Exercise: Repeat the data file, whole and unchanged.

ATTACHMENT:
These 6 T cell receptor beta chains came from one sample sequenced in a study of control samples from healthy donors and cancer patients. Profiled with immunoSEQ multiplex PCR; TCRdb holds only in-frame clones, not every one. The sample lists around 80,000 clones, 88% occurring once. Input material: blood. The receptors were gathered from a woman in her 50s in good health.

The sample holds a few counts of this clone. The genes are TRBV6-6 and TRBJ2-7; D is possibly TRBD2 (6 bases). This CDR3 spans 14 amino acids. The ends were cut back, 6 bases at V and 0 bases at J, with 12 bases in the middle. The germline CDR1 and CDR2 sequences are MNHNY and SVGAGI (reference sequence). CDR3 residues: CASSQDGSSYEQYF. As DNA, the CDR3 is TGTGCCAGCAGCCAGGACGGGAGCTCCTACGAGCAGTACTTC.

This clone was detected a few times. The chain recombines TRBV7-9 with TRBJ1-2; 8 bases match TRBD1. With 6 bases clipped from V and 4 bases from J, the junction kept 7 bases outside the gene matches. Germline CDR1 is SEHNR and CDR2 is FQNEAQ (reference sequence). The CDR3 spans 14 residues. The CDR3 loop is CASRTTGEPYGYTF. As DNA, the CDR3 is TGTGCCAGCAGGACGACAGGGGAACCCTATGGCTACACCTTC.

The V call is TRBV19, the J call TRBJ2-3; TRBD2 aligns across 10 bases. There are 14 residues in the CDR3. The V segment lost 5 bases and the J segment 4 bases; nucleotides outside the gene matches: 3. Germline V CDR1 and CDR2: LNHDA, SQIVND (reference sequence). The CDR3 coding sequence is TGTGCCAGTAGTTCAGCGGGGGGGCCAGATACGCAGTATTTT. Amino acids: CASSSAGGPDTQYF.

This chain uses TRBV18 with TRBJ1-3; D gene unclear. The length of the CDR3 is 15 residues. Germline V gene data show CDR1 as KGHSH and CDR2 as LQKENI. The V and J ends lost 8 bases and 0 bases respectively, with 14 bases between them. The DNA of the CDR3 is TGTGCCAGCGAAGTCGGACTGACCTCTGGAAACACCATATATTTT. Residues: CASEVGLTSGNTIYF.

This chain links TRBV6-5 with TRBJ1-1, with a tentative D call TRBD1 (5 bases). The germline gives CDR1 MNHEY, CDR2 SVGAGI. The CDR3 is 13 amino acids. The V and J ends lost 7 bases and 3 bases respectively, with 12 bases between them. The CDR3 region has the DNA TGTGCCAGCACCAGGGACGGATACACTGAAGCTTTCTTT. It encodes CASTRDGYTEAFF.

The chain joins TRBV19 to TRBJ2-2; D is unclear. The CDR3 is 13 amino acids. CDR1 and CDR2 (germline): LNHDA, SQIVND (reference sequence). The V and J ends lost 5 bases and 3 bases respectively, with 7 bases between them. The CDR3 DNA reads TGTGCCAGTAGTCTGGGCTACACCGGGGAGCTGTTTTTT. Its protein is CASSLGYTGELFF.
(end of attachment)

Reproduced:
These 6 T cell receptor beta chains came from one sample sequenced in a study of control samples from healthy donors and cancer patients. Profiled with immunoSEQ multiplex PCR; TCRdb holds only in-frame clones, not every one. The sample lists around 80,000 clones, 88% occurring once. Input material: blood. The receptors were gathered from a woman in her 50s in good health.

The sample holds a few counts of this clone. The genes are TRBV6-6 and TRBJ2-7; D is possibly TRBD2 (6 bases). This CDR3 spans 14 amino acids. The ends were cut back, 6 bases at V and 0 bases at J, with 12 bases in the middle. The germline CDR1 and CDR2 sequences are MNHNY and SVGAGI (reference sequence). CDR3 residues: CASSQDGSSYEQYF. As DNA, the CDR3 is TGTGCCAGCAGCCAGGACGGGAGCTCCTACGAGCAGTACTTC.

This clone was detected a few times. The chain recombines TRBV7-9 with TRBJ1-2; 8 bases match TRBD1. With 6 bases clipped from V and 4 bases from J, the junction kept 7 bases outside the gene matches. Germline CDR1 is SEHNR and CDR2 is FQNEAQ (reference sequence). The CDR3 spans 14 residues. The CDR3 loop is CASRTTGEPYGYTF. As DNA, the CDR3 is TGTGCCAGCAGGACGACAGGGGAACCCTATGGCTACACCTTC.

The V call is TRBV19, the J call TRBJ2-3; TRBD2 aligns across 10 bases. There are 14 residues in the CDR3. The V segment lost 5 bases and the J segment 4 bases; nucleotides outside the gene matches: 3. Germline V CDR1 and CDR2: LNHDA, SQIVND (reference sequence). The CDR3 coding sequence is TGTGCCAGTAGTTCAGCGGGGGGGCCAGATACGCAGTATTTT. Amino acids: CASSSAGGPDTQYF.

This chain uses TRBV18 with TRBJ1-3; D gene unclear. The length of the CDR3 is 15 residues. Germline V gene data show CDR1 as KGHSH and CDR2 as LQKENI. The V and J ends lost 8 bases and 0 bases respectively, with 14 bases between them. The DNA of the CDR3 is TGTGCCAGCGAAGTCGGACTGACCTCTGGAAACACCATATATTTT. Residues: CASEVGLTSGNTIYF.

This chain links TRBV6-5 with TRBJ1-1, with a tentative D call TRBD1 (5 bases). The germline gives CDR1 MNHEY, CDR2 SVGAGI. The CDR3 is 13 amino acids. The V and J ends lost 7 bases and 3 bases respectively, with 12 bases between them. The CDR3 region has the DNA TGTGCCAGCACCAGGGACGGATACACTGAAGCTTTCTTT. It encodes CASTRDGYTEAFF.

The chain joins TRBV19 to TRBJ2-2; D is unclear. The CDR3 is 13 amino acids. CDR1 and CDR2 (germline): LNHDA, SQIVND (reference sequence). The V and J ends lost 5 bases and 3 bases respectively, with 7 bases between them. The CDR3 DNA reads TGTGCCAGTAGTCTGGGCTACACCGGGGAGCTGTTTTTT. Its protein is CASSLGYTGELFF.